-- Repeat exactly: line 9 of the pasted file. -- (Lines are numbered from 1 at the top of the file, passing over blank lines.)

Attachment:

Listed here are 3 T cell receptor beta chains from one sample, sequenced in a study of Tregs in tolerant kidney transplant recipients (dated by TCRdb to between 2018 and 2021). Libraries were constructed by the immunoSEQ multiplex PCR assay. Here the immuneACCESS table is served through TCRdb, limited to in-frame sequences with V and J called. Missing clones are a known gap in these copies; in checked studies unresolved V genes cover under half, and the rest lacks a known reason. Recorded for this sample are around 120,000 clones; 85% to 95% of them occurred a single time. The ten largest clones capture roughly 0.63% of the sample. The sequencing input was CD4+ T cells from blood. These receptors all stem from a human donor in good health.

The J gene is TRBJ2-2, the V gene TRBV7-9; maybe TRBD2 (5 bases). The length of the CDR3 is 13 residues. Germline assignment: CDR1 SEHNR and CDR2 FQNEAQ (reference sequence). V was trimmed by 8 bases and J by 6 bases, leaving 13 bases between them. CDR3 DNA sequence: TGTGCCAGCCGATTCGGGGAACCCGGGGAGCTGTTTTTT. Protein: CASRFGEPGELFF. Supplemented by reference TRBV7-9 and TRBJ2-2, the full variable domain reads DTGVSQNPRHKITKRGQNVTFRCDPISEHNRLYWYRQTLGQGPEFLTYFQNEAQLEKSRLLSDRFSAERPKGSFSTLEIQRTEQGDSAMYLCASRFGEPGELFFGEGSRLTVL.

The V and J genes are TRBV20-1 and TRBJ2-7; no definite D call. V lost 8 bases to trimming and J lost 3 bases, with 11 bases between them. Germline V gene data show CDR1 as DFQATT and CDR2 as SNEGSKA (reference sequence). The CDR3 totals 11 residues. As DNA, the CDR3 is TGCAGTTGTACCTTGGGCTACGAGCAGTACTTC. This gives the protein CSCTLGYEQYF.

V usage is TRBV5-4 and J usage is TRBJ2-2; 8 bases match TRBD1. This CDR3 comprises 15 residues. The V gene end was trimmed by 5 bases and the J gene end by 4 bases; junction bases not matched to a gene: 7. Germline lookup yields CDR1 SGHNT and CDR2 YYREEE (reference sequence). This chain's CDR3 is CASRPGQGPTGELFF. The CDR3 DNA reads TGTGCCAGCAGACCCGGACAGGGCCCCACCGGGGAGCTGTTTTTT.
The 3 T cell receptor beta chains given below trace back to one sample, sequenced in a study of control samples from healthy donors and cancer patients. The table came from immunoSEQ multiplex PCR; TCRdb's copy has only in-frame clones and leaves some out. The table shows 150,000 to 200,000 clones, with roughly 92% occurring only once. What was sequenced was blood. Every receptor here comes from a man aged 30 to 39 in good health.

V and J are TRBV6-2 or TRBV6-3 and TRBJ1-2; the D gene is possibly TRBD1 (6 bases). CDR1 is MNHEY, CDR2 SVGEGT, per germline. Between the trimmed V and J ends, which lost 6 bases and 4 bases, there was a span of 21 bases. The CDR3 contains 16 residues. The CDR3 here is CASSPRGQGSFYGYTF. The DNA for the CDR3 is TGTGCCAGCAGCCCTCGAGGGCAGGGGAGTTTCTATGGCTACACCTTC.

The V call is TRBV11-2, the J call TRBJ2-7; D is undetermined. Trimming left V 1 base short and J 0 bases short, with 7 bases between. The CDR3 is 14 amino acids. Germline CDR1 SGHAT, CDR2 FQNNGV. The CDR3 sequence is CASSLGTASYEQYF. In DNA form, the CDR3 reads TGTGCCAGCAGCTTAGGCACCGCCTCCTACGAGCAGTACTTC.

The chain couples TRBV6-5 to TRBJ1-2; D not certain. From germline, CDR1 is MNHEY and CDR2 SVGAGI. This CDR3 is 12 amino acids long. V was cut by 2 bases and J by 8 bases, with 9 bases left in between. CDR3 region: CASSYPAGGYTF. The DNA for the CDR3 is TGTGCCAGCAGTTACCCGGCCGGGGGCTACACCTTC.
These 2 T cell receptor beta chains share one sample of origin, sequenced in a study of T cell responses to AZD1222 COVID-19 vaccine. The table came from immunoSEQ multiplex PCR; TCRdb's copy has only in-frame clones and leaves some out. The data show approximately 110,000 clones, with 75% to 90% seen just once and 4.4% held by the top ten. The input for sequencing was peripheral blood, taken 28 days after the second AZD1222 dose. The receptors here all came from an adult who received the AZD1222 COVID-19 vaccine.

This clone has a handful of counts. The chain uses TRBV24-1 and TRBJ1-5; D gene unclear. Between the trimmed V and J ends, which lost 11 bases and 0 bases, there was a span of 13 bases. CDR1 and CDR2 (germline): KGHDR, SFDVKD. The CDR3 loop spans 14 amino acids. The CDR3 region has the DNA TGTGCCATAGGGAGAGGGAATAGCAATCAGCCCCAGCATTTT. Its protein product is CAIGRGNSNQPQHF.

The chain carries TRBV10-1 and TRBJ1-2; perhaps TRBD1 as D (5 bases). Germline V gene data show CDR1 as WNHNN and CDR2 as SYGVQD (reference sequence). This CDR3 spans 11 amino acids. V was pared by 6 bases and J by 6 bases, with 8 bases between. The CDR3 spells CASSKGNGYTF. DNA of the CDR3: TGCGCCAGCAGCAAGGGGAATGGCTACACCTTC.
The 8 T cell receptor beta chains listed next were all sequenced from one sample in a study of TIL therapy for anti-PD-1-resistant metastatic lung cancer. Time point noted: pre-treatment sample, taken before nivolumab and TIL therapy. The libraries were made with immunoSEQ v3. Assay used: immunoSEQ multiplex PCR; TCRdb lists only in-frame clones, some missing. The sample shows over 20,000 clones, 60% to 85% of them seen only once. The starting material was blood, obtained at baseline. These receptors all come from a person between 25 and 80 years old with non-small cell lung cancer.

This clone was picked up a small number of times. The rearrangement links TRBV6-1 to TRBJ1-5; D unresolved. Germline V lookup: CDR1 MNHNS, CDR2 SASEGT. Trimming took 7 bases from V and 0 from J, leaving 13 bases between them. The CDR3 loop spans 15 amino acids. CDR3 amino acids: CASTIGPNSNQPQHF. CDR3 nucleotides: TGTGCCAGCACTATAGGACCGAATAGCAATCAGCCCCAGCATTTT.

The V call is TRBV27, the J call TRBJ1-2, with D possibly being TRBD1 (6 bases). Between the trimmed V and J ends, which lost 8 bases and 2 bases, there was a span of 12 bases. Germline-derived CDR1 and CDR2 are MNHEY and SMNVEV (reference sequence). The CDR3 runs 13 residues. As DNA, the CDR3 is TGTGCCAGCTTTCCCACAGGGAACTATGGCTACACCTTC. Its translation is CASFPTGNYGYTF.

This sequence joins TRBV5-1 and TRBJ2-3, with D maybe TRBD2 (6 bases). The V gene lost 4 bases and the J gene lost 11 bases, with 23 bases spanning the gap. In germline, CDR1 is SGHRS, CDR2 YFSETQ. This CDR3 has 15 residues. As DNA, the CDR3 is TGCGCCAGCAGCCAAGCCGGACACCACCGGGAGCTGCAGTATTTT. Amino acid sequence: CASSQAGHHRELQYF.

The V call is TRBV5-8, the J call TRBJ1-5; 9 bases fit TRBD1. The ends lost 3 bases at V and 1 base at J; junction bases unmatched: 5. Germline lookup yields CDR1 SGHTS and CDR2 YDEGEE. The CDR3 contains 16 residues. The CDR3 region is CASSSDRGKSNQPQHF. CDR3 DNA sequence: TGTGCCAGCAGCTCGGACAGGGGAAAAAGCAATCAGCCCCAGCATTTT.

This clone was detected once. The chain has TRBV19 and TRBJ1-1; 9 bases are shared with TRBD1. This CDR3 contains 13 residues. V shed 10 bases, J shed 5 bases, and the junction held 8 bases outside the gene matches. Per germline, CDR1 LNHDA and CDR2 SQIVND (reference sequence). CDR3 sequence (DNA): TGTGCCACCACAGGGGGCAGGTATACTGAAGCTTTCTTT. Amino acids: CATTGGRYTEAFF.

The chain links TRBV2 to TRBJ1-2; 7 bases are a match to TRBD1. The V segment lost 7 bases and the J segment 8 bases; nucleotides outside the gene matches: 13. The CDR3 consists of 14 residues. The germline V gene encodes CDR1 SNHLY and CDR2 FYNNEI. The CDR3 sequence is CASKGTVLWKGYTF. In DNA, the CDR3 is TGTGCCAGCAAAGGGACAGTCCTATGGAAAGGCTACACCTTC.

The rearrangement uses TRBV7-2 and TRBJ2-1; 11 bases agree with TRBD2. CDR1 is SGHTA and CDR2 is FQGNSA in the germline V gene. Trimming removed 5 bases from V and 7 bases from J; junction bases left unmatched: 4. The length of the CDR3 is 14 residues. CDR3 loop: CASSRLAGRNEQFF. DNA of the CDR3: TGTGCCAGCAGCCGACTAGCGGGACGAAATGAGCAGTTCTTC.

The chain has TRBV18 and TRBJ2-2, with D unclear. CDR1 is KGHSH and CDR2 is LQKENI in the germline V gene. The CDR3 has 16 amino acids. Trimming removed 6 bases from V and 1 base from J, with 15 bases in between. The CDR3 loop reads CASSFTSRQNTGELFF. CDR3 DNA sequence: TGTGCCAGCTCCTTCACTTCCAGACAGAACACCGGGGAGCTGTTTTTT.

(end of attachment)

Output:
These 2 T cell receptor beta chains share one sample of origin, sequenced in a study of T cell responses to AZD1222 COVID-19 vaccine. The table came from immunoSEQ multiplex PCR; TCRdb's copy has only in-frame clones and leaves some out. The data show approximately 110,000 clones, with 75% to 90% seen just once and 4.4% held by the top ten. The input for sequencing was peripheral blood, taken 28 days after the second AZD1222 dose. The receptors here all came from an adult who received the AZD1222 COVID-19 vaccine.